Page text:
Reproducing by seed and by creeping stems.
Prostrate, rooting at every node, which touches the ground, producing short, erect, leafy branches 10 - 30 cm high and slightly hairy.
Opposite (2 per node) leaf orientation, long-stalked, hairy, green or somewhat purplish; margins coarsely round-toothed to wavy-toothed.
Flowers 1 to several (usually in pairs) in axils of upper leaves; calyx short, tubular with 5 short, sharp, soft points; corolla blue-violet to purplish, about 10-23mm long and 6-10mm wide, of 5 united petals, irregular, tubular, 2-lipped at the end, the upper lip with 2 shallow lobes and the lower lip with 3 larger lobes; each flower producing 4 tiny nutlets ("seeds"). The leaves and stems have a strong, disagreeable, almost rancid mint-like odour but the flowers are sweeter and they are sometimes used as a garnish when icing cakes. Flowers from late spring until autumn.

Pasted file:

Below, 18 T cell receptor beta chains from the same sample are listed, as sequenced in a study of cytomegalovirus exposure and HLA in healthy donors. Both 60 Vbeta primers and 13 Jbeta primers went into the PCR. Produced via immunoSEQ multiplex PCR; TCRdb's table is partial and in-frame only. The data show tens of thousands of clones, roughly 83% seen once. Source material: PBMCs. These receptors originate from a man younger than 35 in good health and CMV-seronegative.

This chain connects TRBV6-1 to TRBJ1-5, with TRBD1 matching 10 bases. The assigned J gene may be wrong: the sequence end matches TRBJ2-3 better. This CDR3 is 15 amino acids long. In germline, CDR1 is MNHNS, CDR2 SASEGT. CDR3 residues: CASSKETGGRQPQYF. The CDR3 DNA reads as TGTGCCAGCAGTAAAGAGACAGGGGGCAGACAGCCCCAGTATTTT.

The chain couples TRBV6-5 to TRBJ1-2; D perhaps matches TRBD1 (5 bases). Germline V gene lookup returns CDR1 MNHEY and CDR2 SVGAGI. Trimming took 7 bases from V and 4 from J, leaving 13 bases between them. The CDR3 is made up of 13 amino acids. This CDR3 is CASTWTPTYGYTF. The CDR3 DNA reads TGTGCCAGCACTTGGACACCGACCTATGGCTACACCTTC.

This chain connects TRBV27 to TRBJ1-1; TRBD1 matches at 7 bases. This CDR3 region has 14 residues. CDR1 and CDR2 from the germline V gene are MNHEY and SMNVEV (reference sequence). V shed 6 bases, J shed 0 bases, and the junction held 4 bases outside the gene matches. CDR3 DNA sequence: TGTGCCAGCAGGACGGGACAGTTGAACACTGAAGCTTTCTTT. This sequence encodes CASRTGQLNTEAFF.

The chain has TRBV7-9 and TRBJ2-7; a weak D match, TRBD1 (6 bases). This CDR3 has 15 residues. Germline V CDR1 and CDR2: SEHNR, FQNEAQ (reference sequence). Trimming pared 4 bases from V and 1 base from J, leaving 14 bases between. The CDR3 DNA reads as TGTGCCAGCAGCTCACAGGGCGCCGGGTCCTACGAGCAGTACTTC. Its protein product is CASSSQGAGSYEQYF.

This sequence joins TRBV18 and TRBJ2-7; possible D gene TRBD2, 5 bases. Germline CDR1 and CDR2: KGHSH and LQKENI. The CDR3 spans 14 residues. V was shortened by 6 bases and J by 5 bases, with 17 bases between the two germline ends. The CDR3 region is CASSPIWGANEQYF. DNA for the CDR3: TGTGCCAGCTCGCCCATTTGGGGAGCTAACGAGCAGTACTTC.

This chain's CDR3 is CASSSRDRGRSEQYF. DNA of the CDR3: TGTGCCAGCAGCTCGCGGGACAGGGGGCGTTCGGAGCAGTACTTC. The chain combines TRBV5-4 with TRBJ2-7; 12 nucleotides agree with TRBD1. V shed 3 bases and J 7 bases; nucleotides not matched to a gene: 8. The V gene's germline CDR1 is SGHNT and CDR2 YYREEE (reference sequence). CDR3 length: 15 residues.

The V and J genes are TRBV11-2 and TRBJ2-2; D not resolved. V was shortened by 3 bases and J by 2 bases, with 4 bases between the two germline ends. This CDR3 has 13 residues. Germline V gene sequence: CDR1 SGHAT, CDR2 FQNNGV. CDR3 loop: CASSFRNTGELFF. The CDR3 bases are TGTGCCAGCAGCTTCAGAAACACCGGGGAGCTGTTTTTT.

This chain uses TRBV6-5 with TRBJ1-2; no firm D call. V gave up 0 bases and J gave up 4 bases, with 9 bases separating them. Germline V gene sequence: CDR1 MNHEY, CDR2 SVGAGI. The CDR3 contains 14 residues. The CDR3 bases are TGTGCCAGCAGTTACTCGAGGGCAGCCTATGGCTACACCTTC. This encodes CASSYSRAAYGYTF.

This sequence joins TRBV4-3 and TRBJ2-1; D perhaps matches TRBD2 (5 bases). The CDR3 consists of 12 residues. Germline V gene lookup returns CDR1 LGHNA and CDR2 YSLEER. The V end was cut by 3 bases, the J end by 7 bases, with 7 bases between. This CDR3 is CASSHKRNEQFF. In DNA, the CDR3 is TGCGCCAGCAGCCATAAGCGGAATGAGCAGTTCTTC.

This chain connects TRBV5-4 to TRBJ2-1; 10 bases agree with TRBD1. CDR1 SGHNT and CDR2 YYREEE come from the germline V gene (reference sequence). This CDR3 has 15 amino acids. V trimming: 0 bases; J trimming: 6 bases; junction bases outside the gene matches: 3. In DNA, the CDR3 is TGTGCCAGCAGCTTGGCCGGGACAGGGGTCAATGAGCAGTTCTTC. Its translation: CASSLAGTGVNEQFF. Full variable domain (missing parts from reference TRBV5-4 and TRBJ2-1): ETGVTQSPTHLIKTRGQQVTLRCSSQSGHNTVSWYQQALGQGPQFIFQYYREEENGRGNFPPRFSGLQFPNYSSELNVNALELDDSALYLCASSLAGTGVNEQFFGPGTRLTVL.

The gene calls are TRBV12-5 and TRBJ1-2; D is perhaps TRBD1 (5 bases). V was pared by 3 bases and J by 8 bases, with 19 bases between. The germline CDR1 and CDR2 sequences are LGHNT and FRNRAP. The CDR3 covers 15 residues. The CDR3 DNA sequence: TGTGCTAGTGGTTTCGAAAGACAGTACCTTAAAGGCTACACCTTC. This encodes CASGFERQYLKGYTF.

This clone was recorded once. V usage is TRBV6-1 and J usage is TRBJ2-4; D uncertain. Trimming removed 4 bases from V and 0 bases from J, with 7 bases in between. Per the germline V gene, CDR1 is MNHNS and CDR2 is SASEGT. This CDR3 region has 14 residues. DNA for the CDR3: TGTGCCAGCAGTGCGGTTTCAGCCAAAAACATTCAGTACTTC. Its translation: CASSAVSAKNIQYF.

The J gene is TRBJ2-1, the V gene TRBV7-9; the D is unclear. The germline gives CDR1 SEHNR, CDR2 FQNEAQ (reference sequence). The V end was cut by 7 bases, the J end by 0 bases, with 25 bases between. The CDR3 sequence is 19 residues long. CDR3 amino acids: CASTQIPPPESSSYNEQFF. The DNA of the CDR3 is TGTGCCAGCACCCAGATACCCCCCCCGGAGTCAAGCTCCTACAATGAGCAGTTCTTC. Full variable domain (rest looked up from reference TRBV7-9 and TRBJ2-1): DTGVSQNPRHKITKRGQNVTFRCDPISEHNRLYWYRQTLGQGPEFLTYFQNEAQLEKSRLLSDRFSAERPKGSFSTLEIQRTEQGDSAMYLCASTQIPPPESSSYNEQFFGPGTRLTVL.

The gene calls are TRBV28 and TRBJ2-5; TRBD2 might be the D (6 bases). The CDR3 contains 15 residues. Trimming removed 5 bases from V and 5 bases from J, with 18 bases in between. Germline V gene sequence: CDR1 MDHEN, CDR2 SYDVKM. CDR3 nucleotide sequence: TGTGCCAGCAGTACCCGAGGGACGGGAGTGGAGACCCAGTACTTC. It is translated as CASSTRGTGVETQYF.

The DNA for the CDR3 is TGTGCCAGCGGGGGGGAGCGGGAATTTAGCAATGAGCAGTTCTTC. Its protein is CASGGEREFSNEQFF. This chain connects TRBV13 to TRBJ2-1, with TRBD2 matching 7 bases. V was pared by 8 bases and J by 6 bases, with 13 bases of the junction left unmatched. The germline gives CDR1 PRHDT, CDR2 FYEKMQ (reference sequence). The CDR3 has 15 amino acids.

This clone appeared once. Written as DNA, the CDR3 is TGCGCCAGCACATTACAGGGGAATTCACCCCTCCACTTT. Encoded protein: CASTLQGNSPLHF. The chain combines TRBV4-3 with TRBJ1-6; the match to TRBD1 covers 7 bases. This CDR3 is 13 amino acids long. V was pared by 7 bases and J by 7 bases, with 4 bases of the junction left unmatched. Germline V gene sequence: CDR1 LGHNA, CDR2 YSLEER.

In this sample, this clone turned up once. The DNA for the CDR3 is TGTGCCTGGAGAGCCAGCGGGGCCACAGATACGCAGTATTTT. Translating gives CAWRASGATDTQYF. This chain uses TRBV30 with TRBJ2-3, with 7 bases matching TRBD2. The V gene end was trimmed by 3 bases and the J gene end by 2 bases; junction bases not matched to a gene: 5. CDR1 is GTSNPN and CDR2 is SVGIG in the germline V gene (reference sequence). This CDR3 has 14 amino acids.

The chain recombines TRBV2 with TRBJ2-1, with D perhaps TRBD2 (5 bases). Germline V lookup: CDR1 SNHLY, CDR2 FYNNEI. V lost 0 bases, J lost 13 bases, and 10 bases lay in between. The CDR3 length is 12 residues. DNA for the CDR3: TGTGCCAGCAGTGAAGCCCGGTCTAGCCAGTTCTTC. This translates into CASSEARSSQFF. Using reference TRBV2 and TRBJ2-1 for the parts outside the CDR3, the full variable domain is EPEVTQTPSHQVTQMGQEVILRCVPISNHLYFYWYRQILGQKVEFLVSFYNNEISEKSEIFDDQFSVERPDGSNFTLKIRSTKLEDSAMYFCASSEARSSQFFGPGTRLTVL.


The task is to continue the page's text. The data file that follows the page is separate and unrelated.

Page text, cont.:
Ground-ivy occurs throughout Ontario but is much more common in the southern parts of the province, infesting gardens, roadsides, waste areas, pastures, open woods and occasionally edges of cultivated fields.
It is distinguished from other low-growing plants by its creeping square stems, opposite, long-stalked, rounded to kidney-shaped leaves with round or wavy teeth, prominent axillary blue to purplish flowers and strong, rather rancid, mint-like odour.
Ground-ivy. Portion of "creeping" stem lying on the ground surface, rooting from every node, as well as producing leaves and upright shoots from most nodes.
Ground ivy plant.
Ground-ivy, southern Ontario, August.
Opposite, wavy-toothed leaves and flower buds
Opposite leaves and purple (blue-violet) flowers on "creeping" stem of ground-ivy.
Long-stalked leaves on reddish stem